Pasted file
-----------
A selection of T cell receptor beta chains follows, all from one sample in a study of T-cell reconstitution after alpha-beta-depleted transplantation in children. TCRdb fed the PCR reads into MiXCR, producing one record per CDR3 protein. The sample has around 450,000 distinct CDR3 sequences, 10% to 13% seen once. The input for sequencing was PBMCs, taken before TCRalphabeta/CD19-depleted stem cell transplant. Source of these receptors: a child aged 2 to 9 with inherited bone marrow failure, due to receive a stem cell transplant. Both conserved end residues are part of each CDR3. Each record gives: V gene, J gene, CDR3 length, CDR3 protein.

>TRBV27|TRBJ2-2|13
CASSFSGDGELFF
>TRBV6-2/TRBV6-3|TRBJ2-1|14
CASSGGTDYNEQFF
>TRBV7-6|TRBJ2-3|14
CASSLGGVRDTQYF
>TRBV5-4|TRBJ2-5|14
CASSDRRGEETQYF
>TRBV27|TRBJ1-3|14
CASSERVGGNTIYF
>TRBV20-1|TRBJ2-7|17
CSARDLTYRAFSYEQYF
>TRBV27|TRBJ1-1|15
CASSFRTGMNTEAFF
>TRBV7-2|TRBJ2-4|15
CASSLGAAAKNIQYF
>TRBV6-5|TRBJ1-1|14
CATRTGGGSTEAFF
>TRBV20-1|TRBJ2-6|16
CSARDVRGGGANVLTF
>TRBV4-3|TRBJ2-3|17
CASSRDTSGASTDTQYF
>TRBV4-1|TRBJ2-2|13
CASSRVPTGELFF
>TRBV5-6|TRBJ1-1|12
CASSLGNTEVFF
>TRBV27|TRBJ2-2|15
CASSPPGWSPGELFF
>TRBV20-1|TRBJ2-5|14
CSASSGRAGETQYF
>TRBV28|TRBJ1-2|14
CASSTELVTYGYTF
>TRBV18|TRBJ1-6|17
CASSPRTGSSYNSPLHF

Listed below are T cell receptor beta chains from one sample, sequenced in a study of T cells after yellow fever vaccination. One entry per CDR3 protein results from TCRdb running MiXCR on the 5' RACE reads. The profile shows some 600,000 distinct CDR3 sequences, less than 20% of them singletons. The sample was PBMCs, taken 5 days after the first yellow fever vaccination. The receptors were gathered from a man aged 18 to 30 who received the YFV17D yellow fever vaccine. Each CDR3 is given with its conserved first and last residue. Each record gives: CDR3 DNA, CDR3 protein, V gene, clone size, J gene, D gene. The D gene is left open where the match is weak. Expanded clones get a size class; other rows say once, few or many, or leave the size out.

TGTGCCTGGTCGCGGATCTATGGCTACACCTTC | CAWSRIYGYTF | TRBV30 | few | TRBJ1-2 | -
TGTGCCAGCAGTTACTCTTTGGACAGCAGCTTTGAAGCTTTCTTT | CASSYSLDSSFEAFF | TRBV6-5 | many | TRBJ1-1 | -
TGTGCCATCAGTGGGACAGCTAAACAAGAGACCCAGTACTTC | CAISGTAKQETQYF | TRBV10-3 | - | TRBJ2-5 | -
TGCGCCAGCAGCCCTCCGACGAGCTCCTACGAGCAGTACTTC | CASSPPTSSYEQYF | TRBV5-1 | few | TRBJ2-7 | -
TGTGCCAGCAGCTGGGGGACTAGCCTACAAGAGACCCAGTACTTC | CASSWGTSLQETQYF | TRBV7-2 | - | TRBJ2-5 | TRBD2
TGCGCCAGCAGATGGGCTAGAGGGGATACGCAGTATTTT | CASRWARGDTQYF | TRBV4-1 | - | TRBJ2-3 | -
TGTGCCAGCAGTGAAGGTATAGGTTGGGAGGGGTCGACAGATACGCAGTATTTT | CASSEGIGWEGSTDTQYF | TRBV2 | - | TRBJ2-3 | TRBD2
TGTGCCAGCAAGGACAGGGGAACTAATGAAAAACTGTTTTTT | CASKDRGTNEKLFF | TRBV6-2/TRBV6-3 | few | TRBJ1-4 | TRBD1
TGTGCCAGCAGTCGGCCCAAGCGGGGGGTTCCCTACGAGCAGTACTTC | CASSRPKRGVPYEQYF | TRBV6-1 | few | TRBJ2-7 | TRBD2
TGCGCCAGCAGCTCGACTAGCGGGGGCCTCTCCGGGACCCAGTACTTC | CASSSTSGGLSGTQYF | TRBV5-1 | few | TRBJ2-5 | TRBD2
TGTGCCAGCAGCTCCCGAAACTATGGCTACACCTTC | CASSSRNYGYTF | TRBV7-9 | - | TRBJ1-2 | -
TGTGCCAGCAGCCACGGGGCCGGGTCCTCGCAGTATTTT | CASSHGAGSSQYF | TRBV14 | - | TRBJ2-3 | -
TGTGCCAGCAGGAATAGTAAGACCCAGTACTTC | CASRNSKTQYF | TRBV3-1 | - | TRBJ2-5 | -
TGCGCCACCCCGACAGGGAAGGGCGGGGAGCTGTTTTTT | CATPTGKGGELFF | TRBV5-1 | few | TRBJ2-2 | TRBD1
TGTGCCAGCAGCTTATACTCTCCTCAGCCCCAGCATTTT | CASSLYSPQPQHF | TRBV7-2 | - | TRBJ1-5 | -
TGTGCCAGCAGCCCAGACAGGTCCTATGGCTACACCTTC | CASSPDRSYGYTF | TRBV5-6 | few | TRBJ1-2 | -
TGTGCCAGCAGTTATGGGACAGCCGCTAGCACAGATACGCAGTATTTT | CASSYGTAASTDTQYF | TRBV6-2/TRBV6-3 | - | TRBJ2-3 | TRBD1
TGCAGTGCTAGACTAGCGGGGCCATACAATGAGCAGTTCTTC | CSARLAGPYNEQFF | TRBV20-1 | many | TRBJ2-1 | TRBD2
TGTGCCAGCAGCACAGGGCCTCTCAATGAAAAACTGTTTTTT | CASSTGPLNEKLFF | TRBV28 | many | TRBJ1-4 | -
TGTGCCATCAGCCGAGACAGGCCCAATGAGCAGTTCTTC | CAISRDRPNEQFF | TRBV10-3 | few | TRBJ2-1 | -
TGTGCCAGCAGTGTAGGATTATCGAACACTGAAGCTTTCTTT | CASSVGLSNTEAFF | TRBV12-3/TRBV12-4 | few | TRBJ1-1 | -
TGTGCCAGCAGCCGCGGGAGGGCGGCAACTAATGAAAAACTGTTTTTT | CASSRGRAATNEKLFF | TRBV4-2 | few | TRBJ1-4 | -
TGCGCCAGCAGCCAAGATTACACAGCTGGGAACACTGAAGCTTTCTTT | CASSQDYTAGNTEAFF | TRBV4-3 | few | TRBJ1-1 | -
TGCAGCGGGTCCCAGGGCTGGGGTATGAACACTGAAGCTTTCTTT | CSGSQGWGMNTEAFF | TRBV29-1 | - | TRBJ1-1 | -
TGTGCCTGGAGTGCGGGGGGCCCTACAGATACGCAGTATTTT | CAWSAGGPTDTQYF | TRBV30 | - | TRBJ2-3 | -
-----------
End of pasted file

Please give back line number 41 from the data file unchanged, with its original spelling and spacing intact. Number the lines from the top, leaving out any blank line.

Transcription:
TGTGCCAGCAGCTGGGGGACTAGCCTACAAGAGACCCAGTACTTC | CASSWGTSLQETQYF | TRBV7-2 | - | TRBJ2-5 | TRBD2